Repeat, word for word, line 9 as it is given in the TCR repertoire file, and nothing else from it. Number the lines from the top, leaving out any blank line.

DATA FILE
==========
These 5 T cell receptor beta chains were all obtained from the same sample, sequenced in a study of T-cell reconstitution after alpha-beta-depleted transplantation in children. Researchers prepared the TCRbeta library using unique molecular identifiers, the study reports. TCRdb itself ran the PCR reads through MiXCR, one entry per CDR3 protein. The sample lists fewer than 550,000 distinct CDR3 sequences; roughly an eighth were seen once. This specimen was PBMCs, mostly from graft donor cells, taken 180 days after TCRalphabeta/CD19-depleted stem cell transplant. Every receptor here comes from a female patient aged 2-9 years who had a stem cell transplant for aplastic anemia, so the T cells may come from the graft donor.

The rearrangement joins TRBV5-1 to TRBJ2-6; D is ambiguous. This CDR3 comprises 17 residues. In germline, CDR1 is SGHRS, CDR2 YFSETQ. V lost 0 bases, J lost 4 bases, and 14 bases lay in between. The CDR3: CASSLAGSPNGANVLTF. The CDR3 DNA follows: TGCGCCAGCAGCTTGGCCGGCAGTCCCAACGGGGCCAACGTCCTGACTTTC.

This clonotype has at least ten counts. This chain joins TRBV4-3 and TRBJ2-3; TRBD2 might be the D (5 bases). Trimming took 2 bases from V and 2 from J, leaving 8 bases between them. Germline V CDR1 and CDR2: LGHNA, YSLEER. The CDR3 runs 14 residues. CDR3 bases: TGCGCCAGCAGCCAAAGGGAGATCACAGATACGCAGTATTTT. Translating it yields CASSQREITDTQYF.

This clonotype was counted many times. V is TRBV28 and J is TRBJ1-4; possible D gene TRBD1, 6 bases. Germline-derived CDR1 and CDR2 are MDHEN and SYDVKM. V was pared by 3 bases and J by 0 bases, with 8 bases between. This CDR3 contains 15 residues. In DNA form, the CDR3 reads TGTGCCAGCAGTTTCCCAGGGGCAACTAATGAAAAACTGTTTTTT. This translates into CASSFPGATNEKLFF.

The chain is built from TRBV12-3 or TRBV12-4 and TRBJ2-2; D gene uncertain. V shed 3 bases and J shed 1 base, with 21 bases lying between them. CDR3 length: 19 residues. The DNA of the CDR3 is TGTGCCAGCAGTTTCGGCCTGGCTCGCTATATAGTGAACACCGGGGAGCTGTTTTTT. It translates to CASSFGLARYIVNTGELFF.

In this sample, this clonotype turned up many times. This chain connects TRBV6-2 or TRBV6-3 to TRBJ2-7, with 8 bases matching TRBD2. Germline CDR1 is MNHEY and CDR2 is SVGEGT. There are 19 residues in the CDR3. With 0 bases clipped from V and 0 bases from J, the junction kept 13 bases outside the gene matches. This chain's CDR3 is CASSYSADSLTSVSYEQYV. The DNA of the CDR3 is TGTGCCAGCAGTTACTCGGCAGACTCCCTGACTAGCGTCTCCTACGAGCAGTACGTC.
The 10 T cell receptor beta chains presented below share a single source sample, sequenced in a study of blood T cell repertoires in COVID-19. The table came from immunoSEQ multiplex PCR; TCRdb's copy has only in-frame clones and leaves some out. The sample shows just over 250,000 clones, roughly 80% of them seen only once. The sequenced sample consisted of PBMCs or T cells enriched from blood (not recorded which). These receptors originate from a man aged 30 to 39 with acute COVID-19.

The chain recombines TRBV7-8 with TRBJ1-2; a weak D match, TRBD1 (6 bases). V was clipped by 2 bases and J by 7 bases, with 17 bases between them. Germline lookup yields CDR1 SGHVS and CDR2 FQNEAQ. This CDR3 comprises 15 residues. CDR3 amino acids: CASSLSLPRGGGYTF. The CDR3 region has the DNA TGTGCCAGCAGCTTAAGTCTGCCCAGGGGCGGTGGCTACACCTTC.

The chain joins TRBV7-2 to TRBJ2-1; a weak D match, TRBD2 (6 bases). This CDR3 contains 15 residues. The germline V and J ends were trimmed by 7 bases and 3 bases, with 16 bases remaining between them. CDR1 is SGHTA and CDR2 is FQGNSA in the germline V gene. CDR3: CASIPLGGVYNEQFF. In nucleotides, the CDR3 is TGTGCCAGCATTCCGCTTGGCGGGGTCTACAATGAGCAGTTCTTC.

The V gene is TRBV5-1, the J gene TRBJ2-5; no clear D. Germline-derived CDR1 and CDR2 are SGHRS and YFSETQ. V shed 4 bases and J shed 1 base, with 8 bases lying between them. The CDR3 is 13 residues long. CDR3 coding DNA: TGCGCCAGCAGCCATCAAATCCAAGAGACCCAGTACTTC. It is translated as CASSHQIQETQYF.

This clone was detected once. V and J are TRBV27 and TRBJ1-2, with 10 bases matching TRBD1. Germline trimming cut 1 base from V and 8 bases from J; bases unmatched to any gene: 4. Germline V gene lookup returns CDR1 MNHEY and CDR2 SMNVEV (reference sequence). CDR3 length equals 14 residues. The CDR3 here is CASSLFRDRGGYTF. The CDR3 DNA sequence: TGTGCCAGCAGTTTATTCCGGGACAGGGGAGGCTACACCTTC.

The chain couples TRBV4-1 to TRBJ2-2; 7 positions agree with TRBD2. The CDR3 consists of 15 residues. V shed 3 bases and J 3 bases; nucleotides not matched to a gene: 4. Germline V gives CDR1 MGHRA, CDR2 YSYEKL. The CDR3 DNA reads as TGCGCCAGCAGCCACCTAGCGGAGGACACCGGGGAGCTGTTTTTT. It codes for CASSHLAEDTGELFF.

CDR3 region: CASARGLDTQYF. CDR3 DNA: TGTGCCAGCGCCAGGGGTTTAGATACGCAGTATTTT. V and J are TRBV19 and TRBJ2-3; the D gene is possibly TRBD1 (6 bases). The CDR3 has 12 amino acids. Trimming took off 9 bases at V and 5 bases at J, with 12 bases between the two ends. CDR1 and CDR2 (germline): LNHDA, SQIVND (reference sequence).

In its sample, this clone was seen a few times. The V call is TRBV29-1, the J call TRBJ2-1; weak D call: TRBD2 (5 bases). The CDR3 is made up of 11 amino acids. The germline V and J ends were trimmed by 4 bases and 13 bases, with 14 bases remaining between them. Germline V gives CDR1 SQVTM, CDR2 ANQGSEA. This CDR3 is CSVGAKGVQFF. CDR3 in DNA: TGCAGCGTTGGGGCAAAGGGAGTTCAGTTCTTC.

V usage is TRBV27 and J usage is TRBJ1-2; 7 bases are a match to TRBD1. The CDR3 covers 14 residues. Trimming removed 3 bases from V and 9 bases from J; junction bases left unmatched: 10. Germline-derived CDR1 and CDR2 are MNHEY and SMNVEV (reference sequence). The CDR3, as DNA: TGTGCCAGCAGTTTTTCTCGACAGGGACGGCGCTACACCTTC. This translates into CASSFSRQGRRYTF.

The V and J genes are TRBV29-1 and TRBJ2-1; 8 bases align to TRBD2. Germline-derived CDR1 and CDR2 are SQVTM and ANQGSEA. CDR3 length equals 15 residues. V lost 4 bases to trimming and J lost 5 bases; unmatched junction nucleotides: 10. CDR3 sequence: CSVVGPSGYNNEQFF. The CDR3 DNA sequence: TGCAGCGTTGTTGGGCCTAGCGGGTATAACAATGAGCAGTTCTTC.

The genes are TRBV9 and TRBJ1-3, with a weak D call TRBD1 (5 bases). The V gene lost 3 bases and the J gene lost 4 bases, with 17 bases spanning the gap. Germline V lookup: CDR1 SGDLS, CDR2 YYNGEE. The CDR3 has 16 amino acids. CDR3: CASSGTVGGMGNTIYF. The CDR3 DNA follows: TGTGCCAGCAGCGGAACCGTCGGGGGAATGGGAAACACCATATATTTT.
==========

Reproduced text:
The chain joins TRBV7-2 to TRBJ2-1; a weak D match, TRBD2 (6 bases). This CDR3 contains 15 residues. The germline V and J ends were trimmed by 7 bases and 3 bases, with 16 bases remaining between them. CDR1 is SGHTA and CDR2 is FQGNSA in the germline V gene. CDR3: CASIPLGGVYNEQFF. In nucleotides, the CDR3 is TGTGCCAGCATTCCGCTTGGCGGGGTCTACAATGAGCAGTTCTTC.